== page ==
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Thursday, 12 August 2004
Page: 26488

Senator BROWN (12:54 PM) —It is black Friday, August 2004. What we are witnessing today is a sell-out by the Latham Labor Party of the democratic principle that you do not allow the government to ride over the right that there be debate by the people's representatives in this house of parliament when important issues for the whole nation are at stake. That is Labor's mantra. But today it has sold out that mantra because Prime Minister Howard wants to hold an election and Labor wants to get to it too—to prove it is further to the right, more Hansonite, than the Howard government.

This is a triple winner for John Howard today. He gets the free trade agreement up, and the Americans can knock out the minor change that this parliament has agreed to from Labor. He gets discrimination against gay and lesbian people having an equal right under the law to get married through here, supported by everybody on the Labor benches. Then he gets a guillotine motion through here to truncate debate on those issues and matters of enormous importance for the people of Australia so that he can hold an election at his leisure in the next month. And the Labor Party waits to take part in that election. We have two radical right parties in this parliament now vying for government. They have moved across to the right, cheek by jowl, to offer the public of this country no real choice. I hope every green group in this country notices the performance here today by the Labor Party—because that is where the problem lies—when they are considering the allocation of their preferences.

What is the difference between the Howard government and the Latham alternative when it comes to the free trade agreement which sold out democracy to the United States this morning? What is the difference between the social justice view of the world from the Howard benches and the Latham benches when it comes to building in discrimination against gay and lesbian people in this country under the law? There is none. What is the difference when it comes to the democratic right of this parliament, held back on a Friday at the start of the spring session, which is unprecedented, to meet the Prime Minister's wish to have a free and unfettered ability to announce an election when he wants to—not in the interests of this country? The Labor Party has said, `Yes, we will bring in the guillotine on that.' I ask all Australians: can you spot a difference between the Howard coalition and Latham Labor on any of those issues?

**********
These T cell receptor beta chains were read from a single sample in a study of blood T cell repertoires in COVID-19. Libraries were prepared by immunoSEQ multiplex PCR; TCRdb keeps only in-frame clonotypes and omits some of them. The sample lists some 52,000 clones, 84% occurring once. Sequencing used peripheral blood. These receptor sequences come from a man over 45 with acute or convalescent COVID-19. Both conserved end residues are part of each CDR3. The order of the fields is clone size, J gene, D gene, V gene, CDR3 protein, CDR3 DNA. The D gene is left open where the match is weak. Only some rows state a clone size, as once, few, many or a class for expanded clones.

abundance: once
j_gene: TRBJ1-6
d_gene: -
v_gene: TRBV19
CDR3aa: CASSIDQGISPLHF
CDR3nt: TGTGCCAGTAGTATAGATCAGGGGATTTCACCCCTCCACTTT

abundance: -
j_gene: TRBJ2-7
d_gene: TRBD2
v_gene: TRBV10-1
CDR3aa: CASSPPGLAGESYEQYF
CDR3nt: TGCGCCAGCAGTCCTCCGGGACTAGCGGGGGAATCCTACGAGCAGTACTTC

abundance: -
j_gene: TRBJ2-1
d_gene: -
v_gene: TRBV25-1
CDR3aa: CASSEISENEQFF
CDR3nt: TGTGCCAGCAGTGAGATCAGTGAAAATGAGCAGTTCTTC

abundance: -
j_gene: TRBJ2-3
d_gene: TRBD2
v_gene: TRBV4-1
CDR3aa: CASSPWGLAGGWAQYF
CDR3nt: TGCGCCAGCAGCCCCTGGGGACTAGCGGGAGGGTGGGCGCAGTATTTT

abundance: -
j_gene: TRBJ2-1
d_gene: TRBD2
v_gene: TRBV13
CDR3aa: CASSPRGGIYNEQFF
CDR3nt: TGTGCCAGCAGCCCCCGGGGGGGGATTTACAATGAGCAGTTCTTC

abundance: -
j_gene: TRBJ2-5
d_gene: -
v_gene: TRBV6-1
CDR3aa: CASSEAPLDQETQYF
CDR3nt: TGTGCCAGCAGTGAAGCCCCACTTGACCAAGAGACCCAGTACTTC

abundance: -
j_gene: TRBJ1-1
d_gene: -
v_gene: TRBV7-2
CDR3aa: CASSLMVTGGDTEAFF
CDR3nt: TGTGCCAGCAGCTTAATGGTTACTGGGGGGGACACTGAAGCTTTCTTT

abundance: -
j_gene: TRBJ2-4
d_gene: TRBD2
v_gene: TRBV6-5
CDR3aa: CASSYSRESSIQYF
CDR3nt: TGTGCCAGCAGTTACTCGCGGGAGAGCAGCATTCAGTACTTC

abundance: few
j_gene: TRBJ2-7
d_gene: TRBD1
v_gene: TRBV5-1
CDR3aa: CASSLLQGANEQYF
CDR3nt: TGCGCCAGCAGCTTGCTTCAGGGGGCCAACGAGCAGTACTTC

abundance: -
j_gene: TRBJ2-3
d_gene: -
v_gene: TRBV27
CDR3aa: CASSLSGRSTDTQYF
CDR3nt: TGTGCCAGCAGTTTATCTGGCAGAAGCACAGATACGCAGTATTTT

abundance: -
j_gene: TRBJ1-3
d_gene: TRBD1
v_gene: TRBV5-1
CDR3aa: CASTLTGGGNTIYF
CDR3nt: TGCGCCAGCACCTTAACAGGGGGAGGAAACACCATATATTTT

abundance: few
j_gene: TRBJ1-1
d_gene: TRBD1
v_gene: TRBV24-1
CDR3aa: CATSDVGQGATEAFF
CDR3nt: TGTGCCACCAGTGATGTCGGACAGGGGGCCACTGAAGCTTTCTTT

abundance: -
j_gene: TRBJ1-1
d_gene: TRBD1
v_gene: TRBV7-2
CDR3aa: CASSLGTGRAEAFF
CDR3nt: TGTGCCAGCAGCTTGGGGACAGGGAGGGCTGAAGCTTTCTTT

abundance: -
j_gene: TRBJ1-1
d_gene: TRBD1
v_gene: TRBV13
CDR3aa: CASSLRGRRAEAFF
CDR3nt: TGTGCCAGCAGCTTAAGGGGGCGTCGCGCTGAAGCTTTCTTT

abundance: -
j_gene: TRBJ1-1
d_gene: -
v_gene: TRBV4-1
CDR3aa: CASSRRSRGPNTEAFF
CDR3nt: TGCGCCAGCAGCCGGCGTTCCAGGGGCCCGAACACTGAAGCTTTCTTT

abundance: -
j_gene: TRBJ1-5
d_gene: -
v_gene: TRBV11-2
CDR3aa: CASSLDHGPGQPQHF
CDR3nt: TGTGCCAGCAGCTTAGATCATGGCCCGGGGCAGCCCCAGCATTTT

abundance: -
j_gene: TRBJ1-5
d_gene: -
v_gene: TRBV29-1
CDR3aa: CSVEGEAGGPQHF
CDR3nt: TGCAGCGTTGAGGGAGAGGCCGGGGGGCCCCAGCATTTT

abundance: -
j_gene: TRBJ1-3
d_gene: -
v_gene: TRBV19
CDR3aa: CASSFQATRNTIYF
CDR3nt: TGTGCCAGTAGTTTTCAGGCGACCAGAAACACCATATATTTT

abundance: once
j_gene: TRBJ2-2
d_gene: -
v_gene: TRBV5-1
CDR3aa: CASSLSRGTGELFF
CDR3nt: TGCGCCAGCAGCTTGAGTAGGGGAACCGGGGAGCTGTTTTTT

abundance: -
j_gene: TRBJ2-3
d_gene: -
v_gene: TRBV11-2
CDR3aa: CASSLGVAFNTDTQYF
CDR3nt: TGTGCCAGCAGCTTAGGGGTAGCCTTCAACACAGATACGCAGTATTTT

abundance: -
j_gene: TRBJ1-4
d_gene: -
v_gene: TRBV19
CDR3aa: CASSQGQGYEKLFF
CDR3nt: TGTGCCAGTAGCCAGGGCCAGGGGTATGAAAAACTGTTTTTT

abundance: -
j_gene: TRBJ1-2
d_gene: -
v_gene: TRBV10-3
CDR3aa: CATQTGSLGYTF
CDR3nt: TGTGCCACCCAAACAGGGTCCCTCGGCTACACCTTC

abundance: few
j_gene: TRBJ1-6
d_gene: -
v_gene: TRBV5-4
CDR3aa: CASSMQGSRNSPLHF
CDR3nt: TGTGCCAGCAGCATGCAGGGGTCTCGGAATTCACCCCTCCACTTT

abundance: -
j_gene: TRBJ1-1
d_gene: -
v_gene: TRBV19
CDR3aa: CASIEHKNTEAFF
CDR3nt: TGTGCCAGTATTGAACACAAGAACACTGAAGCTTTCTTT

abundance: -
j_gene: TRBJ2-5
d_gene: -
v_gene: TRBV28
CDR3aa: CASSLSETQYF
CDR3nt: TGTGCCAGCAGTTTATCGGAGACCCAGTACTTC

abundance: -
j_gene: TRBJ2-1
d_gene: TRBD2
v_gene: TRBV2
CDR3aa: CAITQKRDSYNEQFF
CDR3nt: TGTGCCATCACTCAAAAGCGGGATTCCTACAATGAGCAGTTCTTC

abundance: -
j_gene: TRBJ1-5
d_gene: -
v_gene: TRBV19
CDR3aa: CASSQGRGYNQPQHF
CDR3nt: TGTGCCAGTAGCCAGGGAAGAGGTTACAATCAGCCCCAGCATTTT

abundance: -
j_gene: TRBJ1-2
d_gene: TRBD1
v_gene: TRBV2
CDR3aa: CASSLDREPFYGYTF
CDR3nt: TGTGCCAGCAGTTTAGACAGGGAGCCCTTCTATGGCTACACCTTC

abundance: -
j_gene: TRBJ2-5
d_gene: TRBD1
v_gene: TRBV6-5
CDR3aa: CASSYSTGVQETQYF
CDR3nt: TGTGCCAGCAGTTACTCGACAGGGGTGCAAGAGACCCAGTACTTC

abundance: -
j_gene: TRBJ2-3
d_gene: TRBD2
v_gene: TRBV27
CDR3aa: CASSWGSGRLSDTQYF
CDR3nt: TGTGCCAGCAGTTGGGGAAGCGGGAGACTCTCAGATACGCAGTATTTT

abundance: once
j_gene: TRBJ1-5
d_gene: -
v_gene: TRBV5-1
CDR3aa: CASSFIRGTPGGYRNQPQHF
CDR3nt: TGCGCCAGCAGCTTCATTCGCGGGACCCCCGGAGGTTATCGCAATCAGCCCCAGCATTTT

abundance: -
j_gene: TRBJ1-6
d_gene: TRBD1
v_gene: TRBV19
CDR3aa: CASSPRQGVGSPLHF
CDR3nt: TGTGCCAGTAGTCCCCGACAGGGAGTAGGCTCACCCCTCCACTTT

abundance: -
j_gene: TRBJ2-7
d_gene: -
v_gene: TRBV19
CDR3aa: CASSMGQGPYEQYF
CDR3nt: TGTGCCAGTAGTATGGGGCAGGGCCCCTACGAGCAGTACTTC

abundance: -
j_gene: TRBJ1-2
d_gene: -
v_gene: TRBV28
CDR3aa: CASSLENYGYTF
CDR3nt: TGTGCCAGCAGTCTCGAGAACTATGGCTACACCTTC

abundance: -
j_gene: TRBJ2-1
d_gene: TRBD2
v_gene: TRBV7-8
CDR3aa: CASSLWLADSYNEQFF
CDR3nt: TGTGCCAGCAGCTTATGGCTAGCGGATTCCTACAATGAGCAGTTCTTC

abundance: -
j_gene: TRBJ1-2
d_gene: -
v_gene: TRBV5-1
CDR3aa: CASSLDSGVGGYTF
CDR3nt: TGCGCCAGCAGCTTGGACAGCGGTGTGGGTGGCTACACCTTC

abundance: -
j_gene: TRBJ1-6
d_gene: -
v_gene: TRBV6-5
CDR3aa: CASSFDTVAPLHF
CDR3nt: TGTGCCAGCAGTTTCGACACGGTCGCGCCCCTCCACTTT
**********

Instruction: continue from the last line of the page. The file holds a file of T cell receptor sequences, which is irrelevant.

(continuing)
It has not escaped my attention that the last time every person on the Labor benches went across to vote for a guillotine on debate in this place it was on the regional forest agreement legislation to license the Prime Minister's death warrant on Tasmania's forests. Labor voted for that as well. Since that regional forest agreement came in, the destruction has doubled. Spot the difference, if you can, between these two camps. I know that there are people hurting, particularly on the Labor side about what the heavyweights in the Labor Party are doing here, but the fact is that they go across and vote with the government every time for these motions which breach Labor philosophy and Labor principle of the last 100 years—

Senator BROWN —and, as Senator Murray correctly reminds me, small `l' liberal philosophy and the philosophy of The Nationals, who are more grassroots in their make-up than the other parties. Getting the free trade agreement through—that was the big one. Labor supported it. Then there was this dastardly move to support the government on the built-in discrimination. Labor are voting for discrimination. It is not a matter of saying, `Let's leave things as they are.' It is about moving to say, `We support the Howard government in their philosophy of putting a prohibition in the marriage law.' That prohibition came from a debate under the Bush administration in the United States.

What has happened to the Labor Party? That is something that will have to be left to the electorate. They are sick and tired of the Howard government. But they do have alternatives—and those alternatives are at this end of the chamber.

Senator Boswell —They won't vote Green! You only get six per cent of the vote.

Senator BROWN —The Leader of The Nationals intervenes about the percentage of the vote. The fact is that that is a bigger vote in this country than the vote for his party. He should look at the figures. That is something we will see in greater numbers this time than we have ever seen before.

Nevertheless, we put our faith in the people. You can cut the debate here. You can hand the powers to the United States trade department. You can usurp the powers of the courts here and give them to some faceless trade ayatollah, as Labor and Liberal did this morning in determining matters of importance to this country. The job of all of us is to get that to the people—and we will—in the coming weeks. But, if Latham Labor loses the next election, it will be writ large through its cave-in on three basic issues in this black Friday parliament of 2004.

The ACTING DEPUTY PRESIDENT (Senator McLucas)—I acknowledge that you are seeking the call, Senator Cherry, but I understand Senator Vanstone is seeking the call. For balance, I call Senator Vanstone.